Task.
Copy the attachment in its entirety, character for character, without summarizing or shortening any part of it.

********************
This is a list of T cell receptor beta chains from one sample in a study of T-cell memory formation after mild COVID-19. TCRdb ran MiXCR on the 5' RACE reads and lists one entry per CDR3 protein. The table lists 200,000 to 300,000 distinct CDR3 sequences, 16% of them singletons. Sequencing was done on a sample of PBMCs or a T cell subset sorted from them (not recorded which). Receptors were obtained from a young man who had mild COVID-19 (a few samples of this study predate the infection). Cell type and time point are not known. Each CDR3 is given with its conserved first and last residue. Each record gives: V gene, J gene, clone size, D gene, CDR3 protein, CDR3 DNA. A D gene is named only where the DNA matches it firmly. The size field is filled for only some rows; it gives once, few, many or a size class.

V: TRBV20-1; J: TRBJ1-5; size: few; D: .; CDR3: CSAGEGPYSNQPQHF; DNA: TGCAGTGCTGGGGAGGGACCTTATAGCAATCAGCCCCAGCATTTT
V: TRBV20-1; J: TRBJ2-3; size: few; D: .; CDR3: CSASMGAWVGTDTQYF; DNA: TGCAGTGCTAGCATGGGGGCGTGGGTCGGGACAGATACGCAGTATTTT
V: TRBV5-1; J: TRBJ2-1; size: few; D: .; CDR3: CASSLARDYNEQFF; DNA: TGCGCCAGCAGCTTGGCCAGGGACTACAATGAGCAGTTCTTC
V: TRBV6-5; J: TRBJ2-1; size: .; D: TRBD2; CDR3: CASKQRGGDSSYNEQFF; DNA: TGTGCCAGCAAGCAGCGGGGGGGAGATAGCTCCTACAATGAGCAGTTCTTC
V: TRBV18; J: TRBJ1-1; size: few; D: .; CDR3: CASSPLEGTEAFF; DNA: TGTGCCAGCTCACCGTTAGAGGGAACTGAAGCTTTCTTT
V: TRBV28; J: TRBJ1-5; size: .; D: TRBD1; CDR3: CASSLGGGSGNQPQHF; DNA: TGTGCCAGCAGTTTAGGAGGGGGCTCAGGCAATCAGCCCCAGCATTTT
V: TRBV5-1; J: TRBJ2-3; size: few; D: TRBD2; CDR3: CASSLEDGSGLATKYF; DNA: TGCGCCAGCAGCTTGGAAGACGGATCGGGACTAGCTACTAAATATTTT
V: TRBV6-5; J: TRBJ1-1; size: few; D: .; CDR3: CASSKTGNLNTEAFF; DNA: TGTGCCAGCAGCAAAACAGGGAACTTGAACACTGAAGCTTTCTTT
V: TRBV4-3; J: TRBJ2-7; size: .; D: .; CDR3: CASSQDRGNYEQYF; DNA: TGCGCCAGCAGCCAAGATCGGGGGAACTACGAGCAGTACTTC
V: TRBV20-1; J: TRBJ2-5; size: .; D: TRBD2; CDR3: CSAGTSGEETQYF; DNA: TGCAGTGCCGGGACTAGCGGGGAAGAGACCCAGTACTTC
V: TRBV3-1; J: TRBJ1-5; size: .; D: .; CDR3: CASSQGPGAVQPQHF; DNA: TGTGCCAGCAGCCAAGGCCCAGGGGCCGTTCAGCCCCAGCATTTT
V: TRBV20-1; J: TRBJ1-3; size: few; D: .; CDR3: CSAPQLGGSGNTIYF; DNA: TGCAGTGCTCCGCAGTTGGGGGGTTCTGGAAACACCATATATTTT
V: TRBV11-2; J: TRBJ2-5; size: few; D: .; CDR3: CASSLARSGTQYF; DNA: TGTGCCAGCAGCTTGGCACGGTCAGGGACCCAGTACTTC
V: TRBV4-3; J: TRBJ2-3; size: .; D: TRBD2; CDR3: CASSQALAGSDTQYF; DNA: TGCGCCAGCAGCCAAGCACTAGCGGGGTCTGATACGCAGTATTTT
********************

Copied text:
This is a list of T cell receptor beta chains from one sample in a study of T-cell memory formation after mild COVID-19. TCRdb ran MiXCR on the 5' RACE reads and lists one entry per CDR3 protein. The table lists 200,000 to 300,000 distinct CDR3 sequences, 16% of them singletons. Sequencing was done on a sample of PBMCs or a T cell subset sorted from them (not recorded which). Receptors were obtained from a young man who had mild COVID-19 (a few samples of this study predate the infection). Cell type and time point are not known. Each CDR3 is given with its conserved first and last residue. Each record gives: V gene, J gene, clone size, D gene, CDR3 protein, CDR3 DNA. A D gene is named only where the DNA matches it firmly. The size field is filled for only some rows; it gives once, few, many or a size class.

V: TRBV20-1; J: TRBJ1-5; size: few; D: .; CDR3: CSAGEGPYSNQPQHF; DNA: TGCAGTGCTGGGGAGGGACCTTATAGCAATCAGCCCCAGCATTTT
V: TRBV20-1; J: TRBJ2-3; size: few; D: .; CDR3: CSASMGAWVGTDTQYF; DNA: TGCAGTGCTAGCATGGGGGCGTGGGTCGGGACAGATACGCAGTATTTT
V: TRBV5-1; J: TRBJ2-1; size: few; D: .; CDR3: CASSLARDYNEQFF; DNA: TGCGCCAGCAGCTTGGCCAGGGACTACAATGAGCAGTTCTTC
V: TRBV6-5; J: TRBJ2-1; size: .; D: TRBD2; CDR3: CASKQRGGDSSYNEQFF; DNA: TGTGCCAGCAAGCAGCGGGGGGGAGATAGCTCCTACAATGAGCAGTTCTTC
V: TRBV18; J: TRBJ1-1; size: few; D: .; CDR3: CASSPLEGTEAFF; DNA: TGTGCCAGCTCACCGTTAGAGGGAACTGAAGCTTTCTTT
V: TRBV28; J: TRBJ1-5; size: .; D: TRBD1; CDR3: CASSLGGGSGNQPQHF; DNA: TGTGCCAGCAGTTTAGGAGGGGGCTCAGGCAATCAGCCCCAGCATTTT
V: TRBV5-1; J: TRBJ2-3; size: few; D: TRBD2; CDR3: CASSLEDGSGLATKYF; DNA: TGCGCCAGCAGCTTGGAAGACGGATCGGGACTAGCTACTAAATATTTT
V: TRBV6-5; J: TRBJ1-1; size: few; D: .; CDR3: CASSKTGNLNTEAFF; DNA: TGTGCCAGCAGCAAAACAGGGAACTTGAACACTGAAGCTTTCTTT
V: TRBV4-3; J: TRBJ2-7; size: .; D: .; CDR3: CASSQDRGNYEQYF; DNA: TGCGCCAGCAGCCAAGATCGGGGGAACTACGAGCAGTACTTC
V: TRBV20-1; J: TRBJ2-5; size: .; D: TRBD2; CDR3: CSAGTSGEETQYF; DNA: TGCAGTGCCGGGACTAGCGGGGAAGAGACCCAGTACTTC
V: TRBV3-1; J: TRBJ1-5; size: .; D: .; CDR3: CASSQGPGAVQPQHF; DNA: TGTGCCAGCAGCCAAGGCCCAGGGGCCGTTCAGCCCCAGCATTTT
V: TRBV20-1; J: TRBJ1-3; size: few; D: .; CDR3: CSAPQLGGSGNTIYF; DNA: TGCAGTGCTCCGCAGTTGGGGGGTTCTGGAAACACCATATATTTT
V: TRBV11-2; J: TRBJ2-5; size: few; D: .; CDR3: CASSLARSGTQYF; DNA: TGTGCCAGCAGCTTGGCACGGTCAGGGACCCAGTACTTC
V: TRBV4-3; J: TRBJ2-3; size: .; D: TRBD2; CDR3: CASSQALAGSDTQYF; DNA: TGCGCCAGCAGCCAAGCACTAGCGGGGTCTGATACGCAGTATTTT